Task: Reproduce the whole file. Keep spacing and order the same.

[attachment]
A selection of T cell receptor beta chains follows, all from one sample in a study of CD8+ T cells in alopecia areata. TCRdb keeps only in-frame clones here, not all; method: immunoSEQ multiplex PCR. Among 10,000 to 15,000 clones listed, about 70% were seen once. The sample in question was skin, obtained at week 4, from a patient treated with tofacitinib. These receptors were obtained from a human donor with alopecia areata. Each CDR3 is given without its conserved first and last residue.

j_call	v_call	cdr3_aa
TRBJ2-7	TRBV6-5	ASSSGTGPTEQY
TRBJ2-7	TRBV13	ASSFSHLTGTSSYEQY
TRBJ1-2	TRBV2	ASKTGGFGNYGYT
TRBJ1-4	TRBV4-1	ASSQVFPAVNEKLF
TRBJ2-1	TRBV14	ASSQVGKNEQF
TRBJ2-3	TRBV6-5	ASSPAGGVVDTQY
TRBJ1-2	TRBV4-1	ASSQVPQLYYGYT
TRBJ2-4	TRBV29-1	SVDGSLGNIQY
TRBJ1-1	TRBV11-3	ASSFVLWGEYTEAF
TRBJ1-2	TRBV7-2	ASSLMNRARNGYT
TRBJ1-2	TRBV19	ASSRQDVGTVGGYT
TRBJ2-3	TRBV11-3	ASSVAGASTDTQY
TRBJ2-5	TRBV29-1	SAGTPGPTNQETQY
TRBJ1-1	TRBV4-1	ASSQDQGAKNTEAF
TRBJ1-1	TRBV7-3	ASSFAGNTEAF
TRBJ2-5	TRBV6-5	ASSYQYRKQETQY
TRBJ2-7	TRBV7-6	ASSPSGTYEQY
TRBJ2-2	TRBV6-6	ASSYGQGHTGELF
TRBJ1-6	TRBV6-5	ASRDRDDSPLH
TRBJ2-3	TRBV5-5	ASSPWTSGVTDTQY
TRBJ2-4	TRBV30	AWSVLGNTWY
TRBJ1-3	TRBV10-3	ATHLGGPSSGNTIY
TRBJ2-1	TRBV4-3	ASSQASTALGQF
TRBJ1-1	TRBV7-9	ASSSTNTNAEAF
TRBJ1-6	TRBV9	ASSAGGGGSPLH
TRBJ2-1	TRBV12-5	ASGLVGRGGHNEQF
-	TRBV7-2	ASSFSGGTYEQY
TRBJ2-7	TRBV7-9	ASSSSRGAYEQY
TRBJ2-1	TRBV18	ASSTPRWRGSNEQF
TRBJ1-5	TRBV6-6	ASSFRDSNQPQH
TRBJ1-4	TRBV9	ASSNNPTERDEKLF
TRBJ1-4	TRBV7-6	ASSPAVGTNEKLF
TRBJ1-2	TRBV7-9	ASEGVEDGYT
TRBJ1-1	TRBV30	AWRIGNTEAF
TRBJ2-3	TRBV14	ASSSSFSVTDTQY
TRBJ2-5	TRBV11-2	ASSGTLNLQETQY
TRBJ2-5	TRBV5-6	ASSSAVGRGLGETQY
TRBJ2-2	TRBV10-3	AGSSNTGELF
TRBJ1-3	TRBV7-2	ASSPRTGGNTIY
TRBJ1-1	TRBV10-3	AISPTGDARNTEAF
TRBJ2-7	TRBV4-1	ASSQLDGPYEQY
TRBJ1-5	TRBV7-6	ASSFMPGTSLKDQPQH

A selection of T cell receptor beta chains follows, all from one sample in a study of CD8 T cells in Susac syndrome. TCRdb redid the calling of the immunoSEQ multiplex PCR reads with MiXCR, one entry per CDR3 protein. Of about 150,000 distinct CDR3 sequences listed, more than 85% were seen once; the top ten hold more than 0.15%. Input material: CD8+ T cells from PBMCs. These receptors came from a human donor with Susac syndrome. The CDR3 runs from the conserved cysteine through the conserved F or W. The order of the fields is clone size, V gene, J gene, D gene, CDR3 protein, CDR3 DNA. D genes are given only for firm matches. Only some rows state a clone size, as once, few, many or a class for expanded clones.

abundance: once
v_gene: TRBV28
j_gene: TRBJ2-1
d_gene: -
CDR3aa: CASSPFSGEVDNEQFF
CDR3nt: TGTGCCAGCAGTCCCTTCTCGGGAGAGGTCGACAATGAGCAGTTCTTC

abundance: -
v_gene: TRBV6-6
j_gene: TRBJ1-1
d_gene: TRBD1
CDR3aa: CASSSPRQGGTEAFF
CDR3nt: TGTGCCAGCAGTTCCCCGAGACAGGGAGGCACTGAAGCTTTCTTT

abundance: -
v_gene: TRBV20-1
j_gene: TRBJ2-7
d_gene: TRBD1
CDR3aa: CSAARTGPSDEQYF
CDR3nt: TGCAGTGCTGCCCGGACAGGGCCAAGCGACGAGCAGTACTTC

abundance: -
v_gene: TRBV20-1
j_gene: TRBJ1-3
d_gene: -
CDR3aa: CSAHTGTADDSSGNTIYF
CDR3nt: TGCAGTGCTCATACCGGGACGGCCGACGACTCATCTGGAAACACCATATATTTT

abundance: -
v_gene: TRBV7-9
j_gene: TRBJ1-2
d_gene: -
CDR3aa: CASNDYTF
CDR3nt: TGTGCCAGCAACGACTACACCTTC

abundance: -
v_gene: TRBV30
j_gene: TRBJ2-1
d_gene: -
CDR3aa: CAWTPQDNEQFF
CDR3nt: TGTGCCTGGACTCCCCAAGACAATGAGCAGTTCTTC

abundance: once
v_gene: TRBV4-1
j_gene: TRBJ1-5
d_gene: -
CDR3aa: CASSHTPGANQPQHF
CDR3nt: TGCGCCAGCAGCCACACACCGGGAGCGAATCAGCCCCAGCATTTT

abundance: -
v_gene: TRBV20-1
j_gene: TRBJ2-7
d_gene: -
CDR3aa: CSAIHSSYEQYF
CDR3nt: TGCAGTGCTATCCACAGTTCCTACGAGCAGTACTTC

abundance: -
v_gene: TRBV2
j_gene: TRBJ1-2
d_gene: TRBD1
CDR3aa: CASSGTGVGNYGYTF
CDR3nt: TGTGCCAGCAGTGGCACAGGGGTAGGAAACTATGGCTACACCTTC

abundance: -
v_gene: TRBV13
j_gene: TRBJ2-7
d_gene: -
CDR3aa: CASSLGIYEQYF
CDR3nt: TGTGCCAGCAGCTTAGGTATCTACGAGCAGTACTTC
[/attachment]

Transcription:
A selection of T cell receptor beta chains follows, all from one sample in a study of CD8+ T cells in alopecia areata. TCRdb keeps only in-frame clones here, not all; method: immunoSEQ multiplex PCR. Among 10,000 to 15,000 clones listed, about 70% were seen once. The sample in question was skin, obtained at week 4, from a patient treated with tofacitinib. These receptors were obtained from a human donor with alopecia areata. Each CDR3 is given without its conserved first and last residue.

j_call	v_call	cdr3_aa
TRBJ2-7	TRBV6-5	ASSSGTGPTEQY
TRBJ2-7	TRBV13	ASSFSHLTGTSSYEQY
TRBJ1-2	TRBV2	ASKTGGFGNYGYT
TRBJ1-4	TRBV4-1	ASSQVFPAVNEKLF
TRBJ2-1	TRBV14	ASSQVGKNEQF
TRBJ2-3	TRBV6-5	ASSPAGGVVDTQY
TRBJ1-2	TRBV4-1	ASSQVPQLYYGYT
TRBJ2-4	TRBV29-1	SVDGSLGNIQY
TRBJ1-1	TRBV11-3	ASSFVLWGEYTEAF
TRBJ1-2	TRBV7-2	ASSLMNRARNGYT
TRBJ1-2	TRBV19	ASSRQDVGTVGGYT
TRBJ2-3	TRBV11-3	ASSVAGASTDTQY
TRBJ2-5	TRBV29-1	SAGTPGPTNQETQY
TRBJ1-1	TRBV4-1	ASSQDQGAKNTEAF
TRBJ1-1	TRBV7-3	ASSFAGNTEAF
TRBJ2-5	TRBV6-5	ASSYQYRKQETQY
TRBJ2-7	TRBV7-6	ASSPSGTYEQY
TRBJ2-2	TRBV6-6	ASSYGQGHTGELF
TRBJ1-6	TRBV6-5	ASRDRDDSPLH
TRBJ2-3	TRBV5-5	ASSPWTSGVTDTQY
TRBJ2-4	TRBV30	AWSVLGNTWY
TRBJ1-3	TRBV10-3	ATHLGGPSSGNTIY
TRBJ2-1	TRBV4-3	ASSQASTALGQF
TRBJ1-1	TRBV7-9	ASSSTNTNAEAF
TRBJ1-6	TRBV9	ASSAGGGGSPLH
TRBJ2-1	TRBV12-5	ASGLVGRGGHNEQF
-	TRBV7-2	ASSFSGGTYEQY
TRBJ2-7	TRBV7-9	ASSSSRGAYEQY
TRBJ2-1	TRBV18	ASSTPRWRGSNEQF
TRBJ1-5	TRBV6-6	ASSFRDSNQPQH
TRBJ1-4	TRBV9	ASSNNPTERDEKLF
TRBJ1-4	TRBV7-6	ASSPAVGTNEKLF
TRBJ1-2	TRBV7-9	ASEGVEDGYT
TRBJ1-1	TRBV30	AWRIGNTEAF
TRBJ2-3	TRBV14	ASSSSFSVTDTQY
TRBJ2-5	TRBV11-2	ASSGTLNLQETQY
TRBJ2-5	TRBV5-6	ASSSAVGRGLGETQY
TRBJ2-2	TRBV10-3	AGSSNTGELF
TRBJ1-3	TRBV7-2	ASSPRTGGNTIY
TRBJ1-1	TRBV10-3	AISPTGDARNTEAF
TRBJ2-7	TRBV4-1	ASSQLDGPYEQY
TRBJ1-5	TRBV7-6	ASSFMPGTSLKDQPQH

A selection of T cell receptor beta chains follows, all from one sample in a study of CD8 T cells in Susac syndrome. TCRdb redid the calling of the immunoSEQ multiplex PCR reads with MiXCR, one entry per CDR3 protein. Of about 150,000 distinct CDR3 sequences listed, more than 85% were seen once; the top ten hold more than 0.15%. Input material: CD8+ T cells from PBMCs. These receptors came from a human donor with Susac syndrome. The CDR3 runs from the conserved cysteine through the conserved F or W. The order of the fields is clone size, V gene, J gene, D gene, CDR3 protein, CDR3 DNA. D genes are given only for firm matches. Only some rows state a clone size, as once, few, many or a class for expanded clones.

abundance: once
v_gene: TRBV28
j_gene: TRBJ2-1
d_gene: -
CDR3aa: CASSPFSGEVDNEQFF
CDR3nt: TGTGCCAGCAGTCCCTTCTCGGGAGAGGTCGACAATGAGCAGTTCTTC

abundance: -
v_gene: TRBV6-6
j_gene: TRBJ1-1
d_gene: TRBD1
CDR3aa: CASSSPRQGGTEAFF
CDR3nt: TGTGCCAGCAGTTCCCCGAGACAGGGAGGCACTGAAGCTTTCTTT

abundance: -
v_gene: TRBV20-1
j_gene: TRBJ2-7
d_gene: TRBD1
CDR3aa: CSAARTGPSDEQYF
CDR3nt: TGCAGTGCTGCCCGGACAGGGCCAAGCGACGAGCAGTACTTC

abundance: -
v_gene: TRBV20-1
j_gene: TRBJ1-3
d_gene: -
CDR3aa: CSAHTGTADDSSGNTIYF
CDR3nt: TGCAGTGCTCATACCGGGACGGCCGACGACTCATCTGGAAACACCATATATTTT

abundance: -
v_gene: TRBV7-9
j_gene: TRBJ1-2
d_gene: -
CDR3aa: CASNDYTF
CDR3nt: TGTGCCAGCAACGACTACACCTTC

abundance: -
v_gene: TRBV30
j_gene: TRBJ2-1
d_gene: -
CDR3aa: CAWTPQDNEQFF
CDR3nt: TGTGCCTGGACTCCCCAAGACAATGAGCAGTTCTTC

abundance: once
v_gene: TRBV4-1
j_gene: TRBJ1-5
d_gene: -
CDR3aa: CASSHTPGANQPQHF
CDR3nt: TGCGCCAGCAGCCACACACCGGGAGCGAATCAGCCCCAGCATTTT

abundance: -
v_gene: TRBV20-1
j_gene: TRBJ2-7
d_gene: -
CDR3aa: CSAIHSSYEQYF
CDR3nt: TGCAGTGCTATCCACAGTTCCTACGAGCAGTACTTC

abundance: -
v_gene: TRBV2
j_gene: TRBJ1-2
d_gene: TRBD1
CDR3aa: CASSGTGVGNYGYTF
CDR3nt: TGTGCCAGCAGTGGCACAGGGGTAGGAAACTATGGCTACACCTTC

abundance: -
v_gene: TRBV13
j_gene: TRBJ2-7
d_gene: -
CDR3aa: CASSLGIYEQYF
CDR3nt: TGTGCCAGCAGCTTAGGTATCTACGAGCAGTACTTC